In the 2014-2015 term the Supreme Court will decide at least two important trademark cases. (There's still time for them to add more.) Here's a quick preview of one of them:
In B&B Hardware, Inc. v. Hargis Industries, Inc., B&B (a manufacturer of sealing fasteners) owns the registered mark "SEALTIGHT," and Hargis (also a manufacturer of sealing fasteners) sought to register the mark "SEALTITE." The marks are associated with similar products, but the products move in different channels of trade.
This case is about the two ways in which parties, under the Lanham Act, can litigate the issue of whether one mark is "likely to cause confusion" with another -- and how these two proceedings may or may not impact one another. Parties can litigate the "likely to cause confusion" question before the Trademark Trial and Appeal Board (TTAB), in disputes over the registration of new marks. And they can also litigate this same question in court, in lawsuits for trademark infringement.
B&B opposed Hargis's effort to register its mark, claiming "SEALTITE" was likely to cause confusion with B&B's "SEALTIGHT," which was already registered. In fact, Hargis even admitted there had been incidents of actual customer confusion. The TTAB agreed and eventually declined to register Hargis's mark.
While this proceeding before the TTAB was ongoing, B&B also filed suit in federal court for trademark infringement. And after the TTAB concluded that Hargis's mark was likely to cause confusion, B&B sought summary judgment in the district court -- arguing that the TTAB's conclusion precluded the district court from concluding otherwise. But the district court refused to give preclusive effect to the TTAB's decision, and even refused to allow B&B to present the TTAB's decision to the jury, as evidence of the likelihood of confusion. And, in the end, the district court ruled against B&B, finding that there was no likelihood of confusion and no infringement.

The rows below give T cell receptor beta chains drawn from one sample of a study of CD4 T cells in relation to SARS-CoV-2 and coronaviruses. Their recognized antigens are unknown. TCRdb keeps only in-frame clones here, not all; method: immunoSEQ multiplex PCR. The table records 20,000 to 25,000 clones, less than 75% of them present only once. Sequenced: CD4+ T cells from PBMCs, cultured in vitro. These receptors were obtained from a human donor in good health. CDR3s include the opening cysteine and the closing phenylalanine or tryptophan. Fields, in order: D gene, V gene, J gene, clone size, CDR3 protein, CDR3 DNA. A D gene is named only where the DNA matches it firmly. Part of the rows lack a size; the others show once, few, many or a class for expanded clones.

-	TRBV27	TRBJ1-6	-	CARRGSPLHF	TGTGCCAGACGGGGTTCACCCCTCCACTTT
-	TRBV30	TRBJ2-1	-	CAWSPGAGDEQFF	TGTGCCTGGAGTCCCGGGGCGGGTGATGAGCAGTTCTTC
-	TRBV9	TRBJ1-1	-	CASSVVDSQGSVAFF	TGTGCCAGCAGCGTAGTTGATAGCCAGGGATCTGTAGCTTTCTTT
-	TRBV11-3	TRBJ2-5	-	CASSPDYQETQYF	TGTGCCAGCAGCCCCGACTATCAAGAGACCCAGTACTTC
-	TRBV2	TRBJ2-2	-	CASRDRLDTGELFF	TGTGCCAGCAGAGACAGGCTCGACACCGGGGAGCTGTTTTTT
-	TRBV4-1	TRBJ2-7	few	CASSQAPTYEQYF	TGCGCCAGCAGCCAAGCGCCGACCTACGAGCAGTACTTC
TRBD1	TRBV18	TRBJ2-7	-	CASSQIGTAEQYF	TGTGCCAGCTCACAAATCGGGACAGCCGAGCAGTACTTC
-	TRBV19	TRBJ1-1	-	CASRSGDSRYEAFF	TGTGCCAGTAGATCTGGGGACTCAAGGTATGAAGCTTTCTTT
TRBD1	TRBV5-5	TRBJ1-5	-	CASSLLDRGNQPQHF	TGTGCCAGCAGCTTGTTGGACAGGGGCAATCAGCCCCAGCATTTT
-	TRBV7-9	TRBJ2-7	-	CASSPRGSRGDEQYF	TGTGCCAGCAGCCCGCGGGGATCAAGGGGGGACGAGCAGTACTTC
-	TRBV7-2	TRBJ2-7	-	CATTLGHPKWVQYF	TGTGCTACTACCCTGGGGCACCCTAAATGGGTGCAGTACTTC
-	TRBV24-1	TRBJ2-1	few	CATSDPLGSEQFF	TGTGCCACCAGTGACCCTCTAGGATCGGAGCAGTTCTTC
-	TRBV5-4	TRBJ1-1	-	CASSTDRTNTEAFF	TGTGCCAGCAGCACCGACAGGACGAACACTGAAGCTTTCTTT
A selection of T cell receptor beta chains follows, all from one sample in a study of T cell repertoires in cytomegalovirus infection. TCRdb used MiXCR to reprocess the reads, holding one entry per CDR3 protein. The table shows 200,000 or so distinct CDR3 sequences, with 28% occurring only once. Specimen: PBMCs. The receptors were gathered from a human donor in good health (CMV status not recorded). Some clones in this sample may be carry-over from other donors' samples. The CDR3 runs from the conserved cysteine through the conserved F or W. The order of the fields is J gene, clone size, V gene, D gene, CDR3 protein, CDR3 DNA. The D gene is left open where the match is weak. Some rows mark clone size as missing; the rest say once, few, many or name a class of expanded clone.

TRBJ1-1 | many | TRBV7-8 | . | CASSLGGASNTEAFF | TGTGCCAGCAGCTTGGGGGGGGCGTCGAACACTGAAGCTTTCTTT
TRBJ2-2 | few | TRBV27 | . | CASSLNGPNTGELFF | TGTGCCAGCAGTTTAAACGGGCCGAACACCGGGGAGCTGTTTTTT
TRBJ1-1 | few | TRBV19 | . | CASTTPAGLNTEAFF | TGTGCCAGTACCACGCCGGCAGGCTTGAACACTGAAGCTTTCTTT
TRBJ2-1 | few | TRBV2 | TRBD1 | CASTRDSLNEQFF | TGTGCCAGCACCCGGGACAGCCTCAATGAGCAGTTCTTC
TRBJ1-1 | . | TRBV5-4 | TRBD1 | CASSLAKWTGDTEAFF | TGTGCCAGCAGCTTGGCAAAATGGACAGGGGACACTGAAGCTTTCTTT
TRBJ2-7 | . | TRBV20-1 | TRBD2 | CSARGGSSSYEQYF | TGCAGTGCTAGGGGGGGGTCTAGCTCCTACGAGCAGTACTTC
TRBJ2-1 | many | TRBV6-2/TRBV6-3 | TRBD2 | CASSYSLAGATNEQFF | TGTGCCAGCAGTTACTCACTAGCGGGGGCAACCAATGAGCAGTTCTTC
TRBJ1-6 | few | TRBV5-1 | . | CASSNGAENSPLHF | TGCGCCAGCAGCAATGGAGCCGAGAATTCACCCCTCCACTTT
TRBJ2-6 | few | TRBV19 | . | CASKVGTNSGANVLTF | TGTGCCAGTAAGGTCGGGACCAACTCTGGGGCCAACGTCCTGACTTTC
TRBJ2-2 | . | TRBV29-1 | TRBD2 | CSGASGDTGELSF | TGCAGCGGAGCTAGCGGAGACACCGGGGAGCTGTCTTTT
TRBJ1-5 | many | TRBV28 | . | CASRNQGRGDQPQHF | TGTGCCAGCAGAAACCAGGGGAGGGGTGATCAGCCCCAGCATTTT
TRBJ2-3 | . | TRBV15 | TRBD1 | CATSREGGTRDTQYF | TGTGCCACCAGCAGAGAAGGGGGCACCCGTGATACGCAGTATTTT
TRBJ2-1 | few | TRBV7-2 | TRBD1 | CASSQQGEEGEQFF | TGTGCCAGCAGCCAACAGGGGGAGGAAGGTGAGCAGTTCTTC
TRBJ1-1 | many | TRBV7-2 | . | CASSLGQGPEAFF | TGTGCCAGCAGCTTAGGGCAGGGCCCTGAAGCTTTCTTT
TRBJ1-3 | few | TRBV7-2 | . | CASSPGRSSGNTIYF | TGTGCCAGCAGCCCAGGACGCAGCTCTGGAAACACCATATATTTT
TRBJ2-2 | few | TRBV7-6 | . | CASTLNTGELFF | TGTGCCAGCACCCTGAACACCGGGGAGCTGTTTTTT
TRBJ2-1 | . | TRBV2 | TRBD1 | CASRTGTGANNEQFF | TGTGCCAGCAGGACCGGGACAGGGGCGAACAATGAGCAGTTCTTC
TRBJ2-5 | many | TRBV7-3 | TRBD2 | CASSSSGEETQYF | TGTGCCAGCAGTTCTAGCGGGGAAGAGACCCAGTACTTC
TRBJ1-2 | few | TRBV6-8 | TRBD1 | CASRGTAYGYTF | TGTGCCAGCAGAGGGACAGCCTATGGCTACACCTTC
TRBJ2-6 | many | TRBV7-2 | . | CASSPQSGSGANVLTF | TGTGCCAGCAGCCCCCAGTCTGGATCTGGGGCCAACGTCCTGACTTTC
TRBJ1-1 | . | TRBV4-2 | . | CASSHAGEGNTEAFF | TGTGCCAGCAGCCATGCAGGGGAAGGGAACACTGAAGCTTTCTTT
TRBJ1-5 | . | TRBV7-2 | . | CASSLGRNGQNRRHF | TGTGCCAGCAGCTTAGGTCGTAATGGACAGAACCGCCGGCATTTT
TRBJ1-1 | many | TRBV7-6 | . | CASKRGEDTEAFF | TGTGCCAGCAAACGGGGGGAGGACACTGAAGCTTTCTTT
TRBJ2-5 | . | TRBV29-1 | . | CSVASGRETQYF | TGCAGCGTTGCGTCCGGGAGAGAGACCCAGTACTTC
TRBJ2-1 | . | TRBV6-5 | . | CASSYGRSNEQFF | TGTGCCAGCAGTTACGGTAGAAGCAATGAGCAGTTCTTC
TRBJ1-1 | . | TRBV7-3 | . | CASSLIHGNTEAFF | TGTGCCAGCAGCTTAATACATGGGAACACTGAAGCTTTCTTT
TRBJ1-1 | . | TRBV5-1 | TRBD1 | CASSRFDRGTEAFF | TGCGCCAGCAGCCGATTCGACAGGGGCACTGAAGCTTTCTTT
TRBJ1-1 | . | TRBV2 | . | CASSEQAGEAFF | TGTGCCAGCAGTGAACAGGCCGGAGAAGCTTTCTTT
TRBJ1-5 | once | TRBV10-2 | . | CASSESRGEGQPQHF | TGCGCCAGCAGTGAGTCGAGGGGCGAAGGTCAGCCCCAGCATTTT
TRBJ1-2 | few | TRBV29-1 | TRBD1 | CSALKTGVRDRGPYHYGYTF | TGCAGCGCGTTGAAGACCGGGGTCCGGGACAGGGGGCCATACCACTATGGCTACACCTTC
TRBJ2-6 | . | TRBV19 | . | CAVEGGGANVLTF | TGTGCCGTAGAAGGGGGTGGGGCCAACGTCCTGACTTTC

The Eighth Circuit Court of Appeals affirmed the district court's decision, and rejected B&B's contention that the TTAB's decision should have had preclusive effect. The court of appeals based its decision on the fact that the TTAB's standard for determining whether a mark was "likely to cause confusion" was different from the Eighth Circuit's standard -- and the court noted that B&B's ability to successfully oppose the registration of Hargis's mark did not necessarily establish an ability to successfully sue for infringement.
But, as B&B points out in its petition for certiorari to the Supreme Court, the circuit courts are divided over this preclusion issue, and the Eighth Circuit's decision to deny preclusive effect to the TTAB's ruling conflicts with decisions in other circuits. The Supreme Court granted certiorari to resolve this disagreement among the lower courts.
Notably, the Supreme Court reversed 73% of the decisions it reviewed last term. The Court reviewed two decisions by the Eighth Circuit, and reversed them both.
Given the facts of this case, given the unsavoriness of having two adjudicating bodies (the TTAB and the district court) reach conflicting conclusions on the same question, and given the Supreme Court's penchant for resolving circuit splits through reversals, my prediction (for what it's worth) is that the Court will reverse the Eighth Circuit, and hold that the TTAB's administrative determination that Hargis's mark was "likely to cause confusion" should have precluded the district court from determining otherwise -- or, at the very least, that the district court should have deferred to the TTAB's determination, unless the court found strong evidence to rebut it.
The case has not yet been set for oral argument.